# How to Make a Zoomable Scatter Plot in Tableau

Ryan Sleeper

### Drill In and Out of Segments with a Single Click

We’ve shown you before how scatter plots create a natural four quadrant segmentation to make analyses more actionable. Now we share how to use a combination of calculated fields and dashboard actions to zoom in and out those quadrants – all on a single sheet!

Calculated field that creates four scatter plot segments:
IF SUM([Sales]) >= WINDOW_AVG(SUM([Sales])) AND SUM([Profit]) <= WINDOW_AVG(SUM([Profit])) THEN “A”
ELSEIF SUM([Sales]) >= WINDOW_AVG(SUM([Sales])) AND SUM([Profit]) >= WINDOW_AVG(SUM([Profit])) THEN “B”
ELSEIF SUM([Sales]) <= WINDOW_AVG(SUM([Sales])) AND SUM([Profit]) >= WINDOW_AVG(SUM([Profit])) THEN “C”
ELSEIF SUM([Sales]) <= WINDOW_AVG(SUM([Sales])) AND SUM([Profit]) <= WINDOW_AVG(SUM([Profit])) THEN “D”
END

Hi, this is Ryan with Playfair Plus. And in this video, I’m going to show you how to make a zoomable scatter plot in Tableau that allows you to drill in or zoom in to a single quadrant at a time, as well as zoom back out to the original view all within the same worksheet. By the end of this video, you’ll be able to make a scatter plot similar to what you see on the screen here. This can be built with any measures. I’m just using Sales and Profit from the Sample Superstore data set.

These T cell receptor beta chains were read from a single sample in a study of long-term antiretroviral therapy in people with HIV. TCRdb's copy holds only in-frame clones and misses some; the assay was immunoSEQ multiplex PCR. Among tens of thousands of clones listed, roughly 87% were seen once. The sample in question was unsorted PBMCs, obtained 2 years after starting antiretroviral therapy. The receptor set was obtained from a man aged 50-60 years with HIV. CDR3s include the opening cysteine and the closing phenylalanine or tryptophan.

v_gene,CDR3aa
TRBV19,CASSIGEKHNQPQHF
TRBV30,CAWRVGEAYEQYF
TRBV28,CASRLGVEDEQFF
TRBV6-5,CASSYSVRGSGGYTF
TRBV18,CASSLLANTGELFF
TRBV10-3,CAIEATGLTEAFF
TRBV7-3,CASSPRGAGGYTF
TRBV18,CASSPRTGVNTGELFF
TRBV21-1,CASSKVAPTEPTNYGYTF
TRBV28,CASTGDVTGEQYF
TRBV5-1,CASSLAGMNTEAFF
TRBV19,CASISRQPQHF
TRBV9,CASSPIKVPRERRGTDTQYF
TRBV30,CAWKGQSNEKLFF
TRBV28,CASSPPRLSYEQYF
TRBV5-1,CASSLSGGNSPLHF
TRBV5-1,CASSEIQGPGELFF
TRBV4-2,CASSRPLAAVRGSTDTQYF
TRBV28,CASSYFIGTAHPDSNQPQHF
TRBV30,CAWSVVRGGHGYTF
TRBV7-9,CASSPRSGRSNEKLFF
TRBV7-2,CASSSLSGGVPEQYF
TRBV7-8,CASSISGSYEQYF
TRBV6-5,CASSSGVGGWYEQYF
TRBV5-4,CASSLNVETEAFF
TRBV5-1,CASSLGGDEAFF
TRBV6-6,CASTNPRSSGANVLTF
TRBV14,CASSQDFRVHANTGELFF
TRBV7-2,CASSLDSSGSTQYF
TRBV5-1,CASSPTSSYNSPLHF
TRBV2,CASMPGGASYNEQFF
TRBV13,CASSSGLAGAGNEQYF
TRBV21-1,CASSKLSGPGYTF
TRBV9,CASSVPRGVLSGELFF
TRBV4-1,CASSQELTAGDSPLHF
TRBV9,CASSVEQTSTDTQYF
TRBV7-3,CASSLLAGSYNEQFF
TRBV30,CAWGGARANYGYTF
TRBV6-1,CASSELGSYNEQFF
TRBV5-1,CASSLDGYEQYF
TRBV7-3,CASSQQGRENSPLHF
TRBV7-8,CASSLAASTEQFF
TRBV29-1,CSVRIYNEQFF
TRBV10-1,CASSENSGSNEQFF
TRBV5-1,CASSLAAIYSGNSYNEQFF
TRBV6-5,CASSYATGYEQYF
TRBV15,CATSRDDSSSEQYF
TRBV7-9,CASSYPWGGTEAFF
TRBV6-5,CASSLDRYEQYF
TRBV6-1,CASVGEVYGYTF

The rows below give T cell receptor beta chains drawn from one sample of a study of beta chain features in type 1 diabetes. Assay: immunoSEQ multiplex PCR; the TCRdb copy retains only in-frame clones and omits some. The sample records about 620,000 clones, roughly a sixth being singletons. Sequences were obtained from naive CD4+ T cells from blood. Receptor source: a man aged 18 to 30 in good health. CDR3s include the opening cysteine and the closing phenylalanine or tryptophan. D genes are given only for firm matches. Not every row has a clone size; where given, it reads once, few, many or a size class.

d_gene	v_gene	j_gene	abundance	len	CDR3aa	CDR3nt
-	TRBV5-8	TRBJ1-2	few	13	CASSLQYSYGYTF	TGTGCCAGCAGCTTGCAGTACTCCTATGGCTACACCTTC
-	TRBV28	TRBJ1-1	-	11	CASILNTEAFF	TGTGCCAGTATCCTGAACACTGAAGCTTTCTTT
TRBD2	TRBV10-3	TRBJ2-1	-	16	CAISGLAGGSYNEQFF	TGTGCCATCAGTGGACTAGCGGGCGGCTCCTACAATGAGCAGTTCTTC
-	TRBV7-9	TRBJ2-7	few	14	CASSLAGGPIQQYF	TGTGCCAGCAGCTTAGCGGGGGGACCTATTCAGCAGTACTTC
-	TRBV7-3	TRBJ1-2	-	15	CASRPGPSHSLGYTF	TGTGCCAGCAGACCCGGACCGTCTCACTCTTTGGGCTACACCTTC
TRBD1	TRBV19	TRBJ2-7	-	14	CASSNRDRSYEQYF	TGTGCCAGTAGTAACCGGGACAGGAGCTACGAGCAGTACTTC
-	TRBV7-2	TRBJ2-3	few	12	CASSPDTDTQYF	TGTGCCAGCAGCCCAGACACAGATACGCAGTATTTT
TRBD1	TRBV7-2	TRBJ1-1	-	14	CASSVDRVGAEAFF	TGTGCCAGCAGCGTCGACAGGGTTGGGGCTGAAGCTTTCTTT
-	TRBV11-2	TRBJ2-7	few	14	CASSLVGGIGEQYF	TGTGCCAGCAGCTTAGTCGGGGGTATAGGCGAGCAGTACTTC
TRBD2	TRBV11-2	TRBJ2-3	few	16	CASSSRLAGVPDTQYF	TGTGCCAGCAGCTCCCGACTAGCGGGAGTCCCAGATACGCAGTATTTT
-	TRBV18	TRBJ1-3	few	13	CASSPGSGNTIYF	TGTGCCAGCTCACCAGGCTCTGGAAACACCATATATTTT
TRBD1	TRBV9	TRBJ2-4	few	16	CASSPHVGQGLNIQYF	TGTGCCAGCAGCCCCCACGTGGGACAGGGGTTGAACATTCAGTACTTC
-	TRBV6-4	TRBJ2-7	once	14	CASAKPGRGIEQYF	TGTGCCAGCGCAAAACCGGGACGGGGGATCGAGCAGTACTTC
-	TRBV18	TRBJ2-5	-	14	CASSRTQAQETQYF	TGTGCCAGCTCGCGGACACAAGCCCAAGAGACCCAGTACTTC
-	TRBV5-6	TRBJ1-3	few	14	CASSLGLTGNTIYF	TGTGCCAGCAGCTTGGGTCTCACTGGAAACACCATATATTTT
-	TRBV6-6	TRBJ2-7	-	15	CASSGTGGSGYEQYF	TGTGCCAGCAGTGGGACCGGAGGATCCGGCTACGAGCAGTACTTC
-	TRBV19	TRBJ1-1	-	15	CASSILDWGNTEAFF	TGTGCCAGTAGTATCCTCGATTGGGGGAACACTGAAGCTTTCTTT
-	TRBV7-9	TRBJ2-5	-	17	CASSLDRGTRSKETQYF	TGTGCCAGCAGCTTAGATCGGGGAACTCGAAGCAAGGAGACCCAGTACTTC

But notice there’s a reference line drawing the average on the y-axis and an average on the x-axis, and I’ve written a formula that buckets each of those quadrants into their own category. I’ve just called those A, B, C, and D, but you can call those whatever you’d like. The top right quadrant is delivering the highest sales, as well as the highest profit. And if I were wanting to drill in to figure out– take a closer look at that particular quadrant, I could click any of the dimension members and Tableau will zoom in to just that particular quadrant. If I click the Escape key or click the same dimension member that I clicked to zoom in, the chart zooms back out to the original view.

So, to get started over here, I’m going to open a new version of Tableau and just start from scratch. The first thing we need is the scatter plot. This is beyond the scope of this video, so I’ll move very quick. We do have other resources to show you how to do this.

But the quick version is I’m going to double click Sales and double click Profit. That gives me a scatter plot with one circle at the combination of sales and profit. I’m going to change the mark type to Circle. Make that circle a little bit larger so we can see it. And I’m going to change the level of detail of this view to Sub-Category, which is in this Product hierarchy. I will drag Sub-Category to Detail, which will give us 17 circles instead of one.

Alright, the next step, and we also share this on another video and in a blog post called, Three Ways to Make Stunning Scatter Plots in Tableau, so I’m not going to have you sit here and watch me type. I’m going to cheat a little bit on this one and copy the formula. But what this formula does is creates that dynamic segmentation where I’m throwing everything that’s above average in both axes into one quadrant. Those that are above average in sales, but below average in profit in a second quadrant. Those that are both below average in sales and profit in the bottom left. And then that leaves me with sub-categories, in this case, that are above profit– above average in profit, but below average in sales.